We’re big fans of Pipedrive, which is the default CRM that we use. We also subscribe and use the SaaS built by our Reactor Alumni, including:
• Novochat (https://novochat.co/) which we use for sales communication.
• Reward Nation (http://rewardnation.co/) which we use for teammate engagement since part of our team is remote.
Finally, we also use Aspire as our preferred neobank. The first great feature is that it allows us to categorize and visually see what we are spending on each month. Since we experiment and sign-up with a lot of SaaS products regularly, having a disposable digital debit card allows us to cancel the card at any time in case of a charge dispute.
Aspire doesn’t have a minimum bank balance and has the lowest transfer rates in today’s market. At the initial onboarding stages, it was great that we got an extended cashback on our qualified SaaS spend! Over time, we also found it more convenient to track and categorize our expenditure as compared to the pdf statements provided by traditional banks.
“Sales solves everything.”
I love Elon Musk’s most recent quip on Clubhouse: “If you need encouraging words, don’t do a startup.”
As for ed-tech founders, the education ecosystem is a complex puzzle. You would need the buy-in of various stakeholders simultaneously, including school leaders, board members, school owners, parents, educators, students, alumni, corporate representatives and government agencies.
We’re currently in the midst of overseas expansion and setting up our offices all across ASEAN.
We expect to see the rise of cyborg schools, where half of the classes will be online and half will be offline. Top-tier schools will realize that they do not need students to come to campus all the time. Essentially, this means that they can increase enrolments.
Another factor is cross-cultural learning. As the economy regionalizes, supply chains get more intertwined. With remote working taking off, more schools will start to pay attention to students developing EQ, and learning to work with peers of different nationalities and cultures.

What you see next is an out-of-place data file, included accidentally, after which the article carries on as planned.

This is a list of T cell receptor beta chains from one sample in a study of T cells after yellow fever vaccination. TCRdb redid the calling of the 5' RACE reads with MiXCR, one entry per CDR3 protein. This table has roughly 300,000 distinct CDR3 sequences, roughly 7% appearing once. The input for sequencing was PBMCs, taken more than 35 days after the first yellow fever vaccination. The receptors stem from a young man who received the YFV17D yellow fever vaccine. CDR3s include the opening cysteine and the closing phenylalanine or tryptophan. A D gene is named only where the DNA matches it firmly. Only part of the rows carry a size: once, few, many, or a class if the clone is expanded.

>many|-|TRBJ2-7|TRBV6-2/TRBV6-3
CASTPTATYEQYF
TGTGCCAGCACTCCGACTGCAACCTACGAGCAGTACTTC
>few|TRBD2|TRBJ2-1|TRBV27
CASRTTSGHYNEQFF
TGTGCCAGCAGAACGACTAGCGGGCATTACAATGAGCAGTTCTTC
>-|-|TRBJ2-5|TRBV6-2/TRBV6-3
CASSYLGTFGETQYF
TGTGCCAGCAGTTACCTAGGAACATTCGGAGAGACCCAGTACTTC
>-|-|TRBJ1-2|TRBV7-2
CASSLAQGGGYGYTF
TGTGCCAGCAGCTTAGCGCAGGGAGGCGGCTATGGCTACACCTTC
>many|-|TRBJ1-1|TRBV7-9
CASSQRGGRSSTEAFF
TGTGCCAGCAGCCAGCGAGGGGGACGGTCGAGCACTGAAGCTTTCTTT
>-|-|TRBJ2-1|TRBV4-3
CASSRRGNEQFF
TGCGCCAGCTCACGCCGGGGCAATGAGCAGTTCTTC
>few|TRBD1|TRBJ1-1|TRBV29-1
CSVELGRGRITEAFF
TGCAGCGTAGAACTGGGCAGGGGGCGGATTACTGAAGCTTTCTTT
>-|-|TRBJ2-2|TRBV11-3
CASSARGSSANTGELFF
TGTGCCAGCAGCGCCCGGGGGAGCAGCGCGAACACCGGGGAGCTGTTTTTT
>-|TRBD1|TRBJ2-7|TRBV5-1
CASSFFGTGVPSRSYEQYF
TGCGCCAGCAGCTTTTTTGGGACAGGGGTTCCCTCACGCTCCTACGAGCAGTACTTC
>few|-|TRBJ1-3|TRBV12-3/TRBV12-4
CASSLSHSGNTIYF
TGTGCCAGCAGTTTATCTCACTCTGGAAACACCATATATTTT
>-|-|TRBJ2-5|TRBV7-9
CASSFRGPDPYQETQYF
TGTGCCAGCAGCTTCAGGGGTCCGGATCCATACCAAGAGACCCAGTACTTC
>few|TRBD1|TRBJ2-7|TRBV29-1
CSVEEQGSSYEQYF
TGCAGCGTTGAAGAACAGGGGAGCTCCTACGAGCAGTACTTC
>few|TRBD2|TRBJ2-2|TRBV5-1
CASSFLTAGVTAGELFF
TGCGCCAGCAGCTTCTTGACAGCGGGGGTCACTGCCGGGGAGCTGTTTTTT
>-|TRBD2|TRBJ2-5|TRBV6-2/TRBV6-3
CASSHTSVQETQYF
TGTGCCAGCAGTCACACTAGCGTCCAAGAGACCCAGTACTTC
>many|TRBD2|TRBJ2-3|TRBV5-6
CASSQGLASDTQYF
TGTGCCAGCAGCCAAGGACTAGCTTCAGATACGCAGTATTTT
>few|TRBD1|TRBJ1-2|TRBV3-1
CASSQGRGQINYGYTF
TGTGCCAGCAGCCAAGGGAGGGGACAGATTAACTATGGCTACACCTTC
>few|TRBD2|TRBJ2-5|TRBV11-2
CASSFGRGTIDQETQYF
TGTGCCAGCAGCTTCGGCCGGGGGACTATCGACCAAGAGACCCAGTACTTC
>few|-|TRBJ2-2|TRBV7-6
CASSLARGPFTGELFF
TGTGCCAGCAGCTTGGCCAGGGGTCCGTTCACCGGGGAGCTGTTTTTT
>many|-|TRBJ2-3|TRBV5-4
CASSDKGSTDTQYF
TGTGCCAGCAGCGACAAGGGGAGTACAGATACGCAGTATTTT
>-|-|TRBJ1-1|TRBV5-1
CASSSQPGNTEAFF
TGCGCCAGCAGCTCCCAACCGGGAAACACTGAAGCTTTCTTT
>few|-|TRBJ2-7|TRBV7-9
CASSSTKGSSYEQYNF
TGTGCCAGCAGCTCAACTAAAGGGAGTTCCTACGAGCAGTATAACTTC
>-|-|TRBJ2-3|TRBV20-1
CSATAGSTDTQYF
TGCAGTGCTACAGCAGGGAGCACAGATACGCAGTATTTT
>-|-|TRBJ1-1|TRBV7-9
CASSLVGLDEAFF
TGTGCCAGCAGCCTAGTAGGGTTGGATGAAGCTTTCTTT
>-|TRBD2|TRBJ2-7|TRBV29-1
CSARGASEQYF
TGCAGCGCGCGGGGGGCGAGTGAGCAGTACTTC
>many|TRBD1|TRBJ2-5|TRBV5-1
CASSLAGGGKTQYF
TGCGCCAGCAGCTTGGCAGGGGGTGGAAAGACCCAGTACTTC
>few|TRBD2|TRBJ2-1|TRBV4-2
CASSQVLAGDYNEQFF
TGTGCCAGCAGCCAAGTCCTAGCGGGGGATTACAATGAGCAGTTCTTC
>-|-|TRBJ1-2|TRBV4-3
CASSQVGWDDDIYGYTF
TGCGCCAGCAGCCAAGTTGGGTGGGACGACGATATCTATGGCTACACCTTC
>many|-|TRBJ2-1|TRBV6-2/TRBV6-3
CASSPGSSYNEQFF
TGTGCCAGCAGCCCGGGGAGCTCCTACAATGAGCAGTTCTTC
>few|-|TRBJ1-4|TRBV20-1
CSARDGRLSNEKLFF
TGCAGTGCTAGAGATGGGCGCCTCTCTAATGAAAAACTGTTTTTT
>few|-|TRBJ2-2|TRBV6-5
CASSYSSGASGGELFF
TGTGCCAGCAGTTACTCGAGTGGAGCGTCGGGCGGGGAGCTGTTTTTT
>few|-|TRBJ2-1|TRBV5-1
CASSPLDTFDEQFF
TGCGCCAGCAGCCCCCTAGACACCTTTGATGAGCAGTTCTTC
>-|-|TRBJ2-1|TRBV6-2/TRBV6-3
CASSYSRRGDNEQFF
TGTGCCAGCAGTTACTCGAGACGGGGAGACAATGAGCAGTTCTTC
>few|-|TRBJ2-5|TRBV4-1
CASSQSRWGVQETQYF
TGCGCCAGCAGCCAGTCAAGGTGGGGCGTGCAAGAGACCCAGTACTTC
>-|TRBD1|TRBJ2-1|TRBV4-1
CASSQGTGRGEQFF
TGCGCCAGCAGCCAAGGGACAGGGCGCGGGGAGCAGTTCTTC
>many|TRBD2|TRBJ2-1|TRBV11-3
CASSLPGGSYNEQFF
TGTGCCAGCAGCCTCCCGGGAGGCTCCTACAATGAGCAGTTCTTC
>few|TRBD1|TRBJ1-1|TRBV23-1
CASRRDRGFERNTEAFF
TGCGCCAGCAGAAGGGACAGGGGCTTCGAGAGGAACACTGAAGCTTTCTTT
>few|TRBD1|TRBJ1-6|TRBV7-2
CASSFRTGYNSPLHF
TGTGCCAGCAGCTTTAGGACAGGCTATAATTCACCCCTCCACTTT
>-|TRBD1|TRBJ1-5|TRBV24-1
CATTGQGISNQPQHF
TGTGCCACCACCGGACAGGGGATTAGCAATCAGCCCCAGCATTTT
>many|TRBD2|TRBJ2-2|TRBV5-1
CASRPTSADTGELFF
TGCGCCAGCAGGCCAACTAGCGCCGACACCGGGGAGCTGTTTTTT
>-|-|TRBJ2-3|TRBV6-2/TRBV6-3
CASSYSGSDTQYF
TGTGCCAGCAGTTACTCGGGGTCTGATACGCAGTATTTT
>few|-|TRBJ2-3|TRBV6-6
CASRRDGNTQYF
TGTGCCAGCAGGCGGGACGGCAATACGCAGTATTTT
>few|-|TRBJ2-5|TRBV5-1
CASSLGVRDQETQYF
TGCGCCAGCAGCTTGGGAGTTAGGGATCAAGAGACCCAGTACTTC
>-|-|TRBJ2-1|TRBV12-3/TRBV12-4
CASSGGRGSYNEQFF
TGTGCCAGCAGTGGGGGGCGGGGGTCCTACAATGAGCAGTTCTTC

Lastly, the rise of corporate universities. There will be a higher learn-to-earn mentality amongst both developed and developing nations, and corporates will help to fill the gap for their future talent needs by investing directly into campus recruitment and on-the-job training.
Indeed! We are holding Asia’s 1st virtual Entrepreneurship Bootcamp for Youth! This 3-day hackathon-style program is open to all students aged 13 to 24 across the Asia Pacific and will teach them the fundamentals of entrepreneurship through hands-on learning and cross-cultural exchanges with peers across the region.
The top teams from each EntreCamp cohort will showcase their startups at Reactor School’s bi-annual virtual Global Demo Day. Register now to enjoy the early-bird discounts!
While many of us could only hope for such an education at a young age to hone our entrepreneurship skills as early as our teens, it’s never too late for those who are young at heart.
As the entrepreneurship space continues to grow with younger entrants entering the industry, we need to cater to the startups of tomorrow by providing the most comprehensive digital solutions to help them grow their business.
In the same way that Reactor School designed education for entrepreneurs, Aspire designed banking for entrepreneurs as well. From the lowest FX fees, expense management, and cashback on qualified market spend, you can enjoy a seamless business banking experience with an Aspire Business account.